On Friday, May 1, the Children’s Brain Tumor Project (CBTP) received a much-needed, much appreciated gift from the Children’s Brain Tumor Family Foundation.  In a live-streamed online meeting, the board of the foundation presented CBTP cofounders Dr. Jeffrey Greenfield and Dr. Mark Souweidane with a check for $525,000 to fund life-saving pediatric brain tumor research at their lab at Weill Cornell Medicine.  The foundation raised the money over the course of a year spent organizing events, raising funds, and heightening awareness for this critical project.

Dr. Greenfield and Dr. Souweidane teamed up to launch the CBTP in 2012 with the goal of bringing hope to patients and families confronted with the heartbreaking diagnosis of a rare, inoperable, and often incurable pediatric brain tumor.

The Children’s Brain Tumor Family Foundation (CBTFF) is a nonprofit organization led by a group of families who have been united by the tragic diagnosis of a rare brain tumor, and who share their belief in the importance of the research being done at the Children’s Brain Tumor Project.

“Our nonprofit was built by families who have been greatly impacted by brain tumor diagnoses,” said Brenda Ries, cofounder of the CBTFF.  “We wholeheartedly believe that the research underway at this lab will help advance cures for pediatric brain tumors, so that families like ours will have more options in the future.”

Pediatric brain tumors are the most common solid tumors found in children, and they are also the most fatal.  In a dedicated effort to change this statistic, the Children’s Brain Tumor Project is focused on two strategic paths forward: basic research that leads to breakthrough discoveries, and translational research to bring those discoveries to clinic.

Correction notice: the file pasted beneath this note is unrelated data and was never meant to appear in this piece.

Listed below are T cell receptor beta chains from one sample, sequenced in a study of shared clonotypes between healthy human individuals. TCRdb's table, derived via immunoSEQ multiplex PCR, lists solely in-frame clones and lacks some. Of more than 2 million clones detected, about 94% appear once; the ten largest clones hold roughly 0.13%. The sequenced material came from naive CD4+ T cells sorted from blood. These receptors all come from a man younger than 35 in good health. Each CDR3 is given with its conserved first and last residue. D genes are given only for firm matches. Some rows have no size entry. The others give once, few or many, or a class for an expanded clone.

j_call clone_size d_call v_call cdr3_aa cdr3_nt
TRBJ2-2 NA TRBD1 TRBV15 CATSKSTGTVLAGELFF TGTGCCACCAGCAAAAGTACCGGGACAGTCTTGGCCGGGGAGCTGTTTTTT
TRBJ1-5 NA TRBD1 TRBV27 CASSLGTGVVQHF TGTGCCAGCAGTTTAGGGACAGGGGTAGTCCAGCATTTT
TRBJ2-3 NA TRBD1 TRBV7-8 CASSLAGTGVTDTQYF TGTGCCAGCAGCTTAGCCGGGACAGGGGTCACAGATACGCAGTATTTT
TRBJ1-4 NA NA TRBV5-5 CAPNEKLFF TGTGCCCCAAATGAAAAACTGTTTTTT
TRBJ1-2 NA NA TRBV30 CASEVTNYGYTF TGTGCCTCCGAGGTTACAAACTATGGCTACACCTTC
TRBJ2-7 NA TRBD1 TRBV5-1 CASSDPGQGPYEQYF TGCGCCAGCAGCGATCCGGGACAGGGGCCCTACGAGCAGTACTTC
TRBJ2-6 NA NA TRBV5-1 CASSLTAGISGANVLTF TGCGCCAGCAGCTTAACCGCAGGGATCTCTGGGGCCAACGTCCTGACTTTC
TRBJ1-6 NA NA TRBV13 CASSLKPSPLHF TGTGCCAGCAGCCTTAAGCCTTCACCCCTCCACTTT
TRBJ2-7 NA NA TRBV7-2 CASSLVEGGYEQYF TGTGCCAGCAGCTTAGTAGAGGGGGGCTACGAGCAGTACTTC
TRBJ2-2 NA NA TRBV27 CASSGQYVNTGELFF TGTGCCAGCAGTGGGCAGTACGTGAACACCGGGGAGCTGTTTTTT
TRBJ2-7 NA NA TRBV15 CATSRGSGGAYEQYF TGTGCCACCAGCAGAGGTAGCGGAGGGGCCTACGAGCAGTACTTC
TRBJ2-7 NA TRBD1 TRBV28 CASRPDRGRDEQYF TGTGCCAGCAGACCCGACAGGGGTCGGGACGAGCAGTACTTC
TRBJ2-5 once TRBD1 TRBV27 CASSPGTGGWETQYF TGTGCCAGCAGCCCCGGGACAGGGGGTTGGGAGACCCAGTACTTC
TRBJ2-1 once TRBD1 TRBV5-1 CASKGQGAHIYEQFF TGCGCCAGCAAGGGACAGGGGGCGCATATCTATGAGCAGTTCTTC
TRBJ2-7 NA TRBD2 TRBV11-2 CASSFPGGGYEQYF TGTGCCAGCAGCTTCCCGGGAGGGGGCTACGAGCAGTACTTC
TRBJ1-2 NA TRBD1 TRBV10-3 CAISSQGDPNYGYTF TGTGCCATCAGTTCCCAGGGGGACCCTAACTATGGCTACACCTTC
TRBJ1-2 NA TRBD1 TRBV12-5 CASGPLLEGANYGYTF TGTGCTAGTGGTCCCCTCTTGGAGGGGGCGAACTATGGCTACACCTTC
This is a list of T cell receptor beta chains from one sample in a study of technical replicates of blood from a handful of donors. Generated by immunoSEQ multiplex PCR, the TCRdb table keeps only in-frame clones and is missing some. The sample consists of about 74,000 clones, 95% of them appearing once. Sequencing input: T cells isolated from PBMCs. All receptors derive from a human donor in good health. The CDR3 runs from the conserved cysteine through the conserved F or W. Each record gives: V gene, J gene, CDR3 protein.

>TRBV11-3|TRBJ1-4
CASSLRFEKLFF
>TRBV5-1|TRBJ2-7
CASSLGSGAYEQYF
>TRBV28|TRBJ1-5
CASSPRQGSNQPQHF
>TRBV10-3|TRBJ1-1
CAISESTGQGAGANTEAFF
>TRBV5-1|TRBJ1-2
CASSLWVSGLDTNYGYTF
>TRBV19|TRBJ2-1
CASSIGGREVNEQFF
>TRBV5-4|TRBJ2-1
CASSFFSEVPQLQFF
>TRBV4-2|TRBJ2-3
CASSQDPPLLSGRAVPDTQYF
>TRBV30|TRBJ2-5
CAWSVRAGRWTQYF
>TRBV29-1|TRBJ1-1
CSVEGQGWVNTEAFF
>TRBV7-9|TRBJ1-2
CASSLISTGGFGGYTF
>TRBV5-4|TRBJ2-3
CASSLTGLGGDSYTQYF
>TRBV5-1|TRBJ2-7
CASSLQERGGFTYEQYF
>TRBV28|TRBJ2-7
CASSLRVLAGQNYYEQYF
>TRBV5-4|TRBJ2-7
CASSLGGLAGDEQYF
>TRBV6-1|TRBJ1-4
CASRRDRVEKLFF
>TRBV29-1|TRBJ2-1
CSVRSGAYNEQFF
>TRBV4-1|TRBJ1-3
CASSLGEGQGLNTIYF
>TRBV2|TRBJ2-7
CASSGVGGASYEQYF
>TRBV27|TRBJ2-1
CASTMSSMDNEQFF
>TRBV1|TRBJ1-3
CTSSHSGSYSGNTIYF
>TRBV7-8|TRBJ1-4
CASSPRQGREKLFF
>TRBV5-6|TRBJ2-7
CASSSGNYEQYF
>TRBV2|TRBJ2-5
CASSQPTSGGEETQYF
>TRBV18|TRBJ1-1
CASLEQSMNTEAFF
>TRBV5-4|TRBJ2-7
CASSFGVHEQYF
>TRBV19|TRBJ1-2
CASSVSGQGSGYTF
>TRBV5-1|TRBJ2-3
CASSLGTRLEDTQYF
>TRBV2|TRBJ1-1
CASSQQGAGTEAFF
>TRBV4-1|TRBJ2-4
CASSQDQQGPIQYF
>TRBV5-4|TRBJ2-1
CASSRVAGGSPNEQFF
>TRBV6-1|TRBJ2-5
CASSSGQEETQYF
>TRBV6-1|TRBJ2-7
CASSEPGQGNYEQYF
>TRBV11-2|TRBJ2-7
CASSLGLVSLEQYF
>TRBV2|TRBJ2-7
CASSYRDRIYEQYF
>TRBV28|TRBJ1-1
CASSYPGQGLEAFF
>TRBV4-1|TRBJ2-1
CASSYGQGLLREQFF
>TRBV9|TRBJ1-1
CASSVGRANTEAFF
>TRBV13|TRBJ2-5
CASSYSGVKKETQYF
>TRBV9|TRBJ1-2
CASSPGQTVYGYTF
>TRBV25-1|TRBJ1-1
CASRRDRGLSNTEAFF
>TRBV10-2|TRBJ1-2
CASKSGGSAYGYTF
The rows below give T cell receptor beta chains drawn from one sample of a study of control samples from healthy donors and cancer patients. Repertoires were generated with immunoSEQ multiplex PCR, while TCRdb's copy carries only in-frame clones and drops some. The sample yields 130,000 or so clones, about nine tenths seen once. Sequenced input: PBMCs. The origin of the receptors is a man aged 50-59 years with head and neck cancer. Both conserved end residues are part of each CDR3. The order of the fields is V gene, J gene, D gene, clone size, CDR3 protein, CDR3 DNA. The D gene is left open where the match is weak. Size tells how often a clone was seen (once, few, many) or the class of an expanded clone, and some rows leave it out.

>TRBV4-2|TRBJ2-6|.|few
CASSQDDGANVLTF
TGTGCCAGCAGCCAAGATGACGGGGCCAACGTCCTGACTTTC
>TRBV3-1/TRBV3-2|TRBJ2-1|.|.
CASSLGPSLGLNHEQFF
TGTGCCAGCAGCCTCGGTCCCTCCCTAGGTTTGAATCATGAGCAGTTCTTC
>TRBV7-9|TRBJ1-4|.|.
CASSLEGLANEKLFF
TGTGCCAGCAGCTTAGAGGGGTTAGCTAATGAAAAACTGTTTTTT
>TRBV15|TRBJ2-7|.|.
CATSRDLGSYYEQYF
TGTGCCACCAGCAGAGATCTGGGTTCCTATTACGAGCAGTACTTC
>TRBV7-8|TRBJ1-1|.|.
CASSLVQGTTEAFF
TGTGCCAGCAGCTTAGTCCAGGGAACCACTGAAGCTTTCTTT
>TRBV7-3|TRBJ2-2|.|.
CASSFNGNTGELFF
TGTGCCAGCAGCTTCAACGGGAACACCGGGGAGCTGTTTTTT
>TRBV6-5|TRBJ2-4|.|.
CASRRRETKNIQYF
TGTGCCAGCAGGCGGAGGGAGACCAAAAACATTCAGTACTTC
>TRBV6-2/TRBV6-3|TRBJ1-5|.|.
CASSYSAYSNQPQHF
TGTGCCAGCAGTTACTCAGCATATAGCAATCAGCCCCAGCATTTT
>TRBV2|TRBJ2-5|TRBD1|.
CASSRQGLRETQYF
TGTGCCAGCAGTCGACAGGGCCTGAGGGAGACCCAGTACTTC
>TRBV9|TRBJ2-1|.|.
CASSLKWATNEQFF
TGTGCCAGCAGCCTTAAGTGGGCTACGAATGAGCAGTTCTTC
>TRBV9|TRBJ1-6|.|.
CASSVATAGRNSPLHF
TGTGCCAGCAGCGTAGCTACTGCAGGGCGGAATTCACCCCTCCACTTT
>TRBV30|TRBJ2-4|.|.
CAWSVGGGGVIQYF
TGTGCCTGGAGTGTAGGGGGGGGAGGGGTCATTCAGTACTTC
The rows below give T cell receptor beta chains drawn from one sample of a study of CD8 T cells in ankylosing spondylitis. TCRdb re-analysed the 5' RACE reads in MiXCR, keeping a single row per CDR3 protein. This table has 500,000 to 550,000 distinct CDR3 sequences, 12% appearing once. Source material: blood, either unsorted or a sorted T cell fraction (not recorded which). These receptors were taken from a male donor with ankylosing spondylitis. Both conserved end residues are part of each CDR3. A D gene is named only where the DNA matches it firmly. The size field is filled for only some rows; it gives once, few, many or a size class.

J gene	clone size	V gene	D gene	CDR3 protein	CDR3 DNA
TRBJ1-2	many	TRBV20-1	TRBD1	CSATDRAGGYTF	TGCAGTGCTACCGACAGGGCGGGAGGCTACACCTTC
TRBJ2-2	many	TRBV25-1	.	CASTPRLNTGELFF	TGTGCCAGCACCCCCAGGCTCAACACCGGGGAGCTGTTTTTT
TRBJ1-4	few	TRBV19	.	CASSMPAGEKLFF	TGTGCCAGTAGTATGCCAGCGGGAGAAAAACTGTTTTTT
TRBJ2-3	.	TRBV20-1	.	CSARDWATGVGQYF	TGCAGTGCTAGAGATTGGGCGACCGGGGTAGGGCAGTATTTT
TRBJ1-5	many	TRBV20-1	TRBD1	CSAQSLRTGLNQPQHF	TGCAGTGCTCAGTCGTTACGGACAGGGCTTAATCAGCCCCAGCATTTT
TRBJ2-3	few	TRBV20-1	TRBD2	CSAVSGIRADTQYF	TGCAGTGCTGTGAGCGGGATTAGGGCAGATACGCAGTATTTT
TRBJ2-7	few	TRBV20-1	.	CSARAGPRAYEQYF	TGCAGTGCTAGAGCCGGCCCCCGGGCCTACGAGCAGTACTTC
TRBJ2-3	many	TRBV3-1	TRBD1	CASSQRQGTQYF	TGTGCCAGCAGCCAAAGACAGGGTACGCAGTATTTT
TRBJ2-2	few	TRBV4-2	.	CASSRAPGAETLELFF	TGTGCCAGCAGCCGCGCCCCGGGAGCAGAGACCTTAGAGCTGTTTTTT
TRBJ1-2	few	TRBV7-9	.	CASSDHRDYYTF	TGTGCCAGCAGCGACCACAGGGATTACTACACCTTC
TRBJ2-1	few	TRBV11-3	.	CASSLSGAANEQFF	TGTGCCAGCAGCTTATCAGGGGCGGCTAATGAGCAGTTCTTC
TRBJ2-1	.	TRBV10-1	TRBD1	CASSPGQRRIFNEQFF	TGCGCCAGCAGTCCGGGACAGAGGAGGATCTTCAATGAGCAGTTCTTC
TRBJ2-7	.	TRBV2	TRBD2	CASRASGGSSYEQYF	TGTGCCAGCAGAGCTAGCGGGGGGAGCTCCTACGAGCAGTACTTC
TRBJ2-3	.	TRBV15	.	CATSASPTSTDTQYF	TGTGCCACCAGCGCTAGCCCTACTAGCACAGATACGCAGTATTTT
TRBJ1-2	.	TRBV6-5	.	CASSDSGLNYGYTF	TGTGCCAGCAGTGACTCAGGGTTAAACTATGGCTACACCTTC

“This donation allows us to not only keep pace at the lab, but to grow our team and further our investigation into these deadly tumors,” said Dr. Souweidane.

The timing of this donation was particularly relevant. May 1st is not only the first day of brain cancer awareness month, but also an important anniversary for Dr. Souweidane and CBTFF cofounder Denise Downing.  It was on this date in 2012 that her 5-year-old daughter, Caitlin, became the first patient in his groundbreaking clinical trial that uses convection-enhanced delivery to infuse a drug directly into the brain tumor.

“We understood that Caitlin was faced with a terminal diagnosis.  It is bittersweet to know that she was able to support research by participating in this trial, and that we can continue to support this research by fundraising in her memory,” said Downing.  “What brought us all together at the Children’s Brain Tumor Family Foundation is our belief in the work at the Children’s Brain Tumor Project, and it started eight years ago with my little girl.”

The tagline for the Children’s Brain Tumor Project is “powered by families” because it is the generosity of patient families and friends that have enabled the lab to see tremendous growth.  Since 2016, the Children’s Brain Tumor Family Foundation has gifted more than one million dollars to support the lab.

Visit for more on the Children’s Brain Tumor Family Foundation.

Visit for more on the Children’s Brain Tumor Project at Weill Cornell Medicine.

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